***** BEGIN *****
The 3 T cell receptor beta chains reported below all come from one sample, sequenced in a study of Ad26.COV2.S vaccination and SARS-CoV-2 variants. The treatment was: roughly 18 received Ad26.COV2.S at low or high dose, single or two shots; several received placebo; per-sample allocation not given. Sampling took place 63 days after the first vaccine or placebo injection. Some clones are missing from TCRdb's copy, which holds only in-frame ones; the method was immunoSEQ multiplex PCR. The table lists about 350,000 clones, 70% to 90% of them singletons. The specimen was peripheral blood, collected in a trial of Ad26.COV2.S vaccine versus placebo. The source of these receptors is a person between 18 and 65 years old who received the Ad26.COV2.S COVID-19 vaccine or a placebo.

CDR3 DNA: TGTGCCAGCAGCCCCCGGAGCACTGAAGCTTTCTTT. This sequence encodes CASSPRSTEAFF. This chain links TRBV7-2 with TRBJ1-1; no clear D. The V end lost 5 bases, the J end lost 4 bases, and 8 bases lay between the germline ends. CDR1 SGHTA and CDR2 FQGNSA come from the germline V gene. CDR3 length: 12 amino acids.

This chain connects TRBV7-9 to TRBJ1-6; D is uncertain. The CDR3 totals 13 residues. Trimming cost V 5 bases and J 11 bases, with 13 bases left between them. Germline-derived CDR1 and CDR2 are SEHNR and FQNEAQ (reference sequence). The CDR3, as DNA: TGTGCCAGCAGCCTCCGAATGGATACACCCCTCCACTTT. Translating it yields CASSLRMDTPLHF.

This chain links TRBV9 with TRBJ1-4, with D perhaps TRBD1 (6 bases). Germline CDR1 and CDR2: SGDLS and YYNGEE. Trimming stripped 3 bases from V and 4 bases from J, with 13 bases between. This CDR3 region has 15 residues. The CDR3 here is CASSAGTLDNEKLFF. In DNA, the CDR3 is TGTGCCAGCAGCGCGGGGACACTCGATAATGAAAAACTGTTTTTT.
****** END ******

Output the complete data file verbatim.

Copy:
The 3 T cell receptor beta chains reported below all come from one sample, sequenced in a study of Ad26.COV2.S vaccination and SARS-CoV-2 variants. The treatment was: roughly 18 received Ad26.COV2.S at low or high dose, single or two shots; several received placebo; per-sample allocation not given. Sampling took place 63 days after the first vaccine or placebo injection. Some clones are missing from TCRdb's copy, which holds only in-frame ones; the method was immunoSEQ multiplex PCR. The table lists about 350,000 clones, 70% to 90% of them singletons. The specimen was peripheral blood, collected in a trial of Ad26.COV2.S vaccine versus placebo. The source of these receptors is a person between 18 and 65 years old who received the Ad26.COV2.S COVID-19 vaccine or a placebo.

CDR3 DNA: TGTGCCAGCAGCCCCCGGAGCACTGAAGCTTTCTTT. This sequence encodes CASSPRSTEAFF. This chain links TRBV7-2 with TRBJ1-1; no clear D. The V end lost 5 bases, the J end lost 4 bases, and 8 bases lay between the germline ends. CDR1 SGHTA and CDR2 FQGNSA come from the germline V gene. CDR3 length: 12 amino acids.

This chain connects TRBV7-9 to TRBJ1-6; D is uncertain. The CDR3 totals 13 residues. Trimming cost V 5 bases and J 11 bases, with 13 bases left between them. Germline-derived CDR1 and CDR2 are SEHNR and FQNEAQ (reference sequence). The CDR3, as DNA: TGTGCCAGCAGCCTCCGAATGGATACACCCCTCCACTTT. Translating it yields CASSLRMDTPLHF.

This chain links TRBV9 with TRBJ1-4, with D perhaps TRBD1 (6 bases). Germline CDR1 and CDR2: SGDLS and YYNGEE. Trimming stripped 3 bases from V and 4 bases from J, with 13 bases between. This CDR3 region has 15 residues. The CDR3 here is CASSAGTLDNEKLFF. In DNA, the CDR3 is TGTGCCAGCAGCGCGGGGACACTCGATAATGAAAAACTGTTTTTT.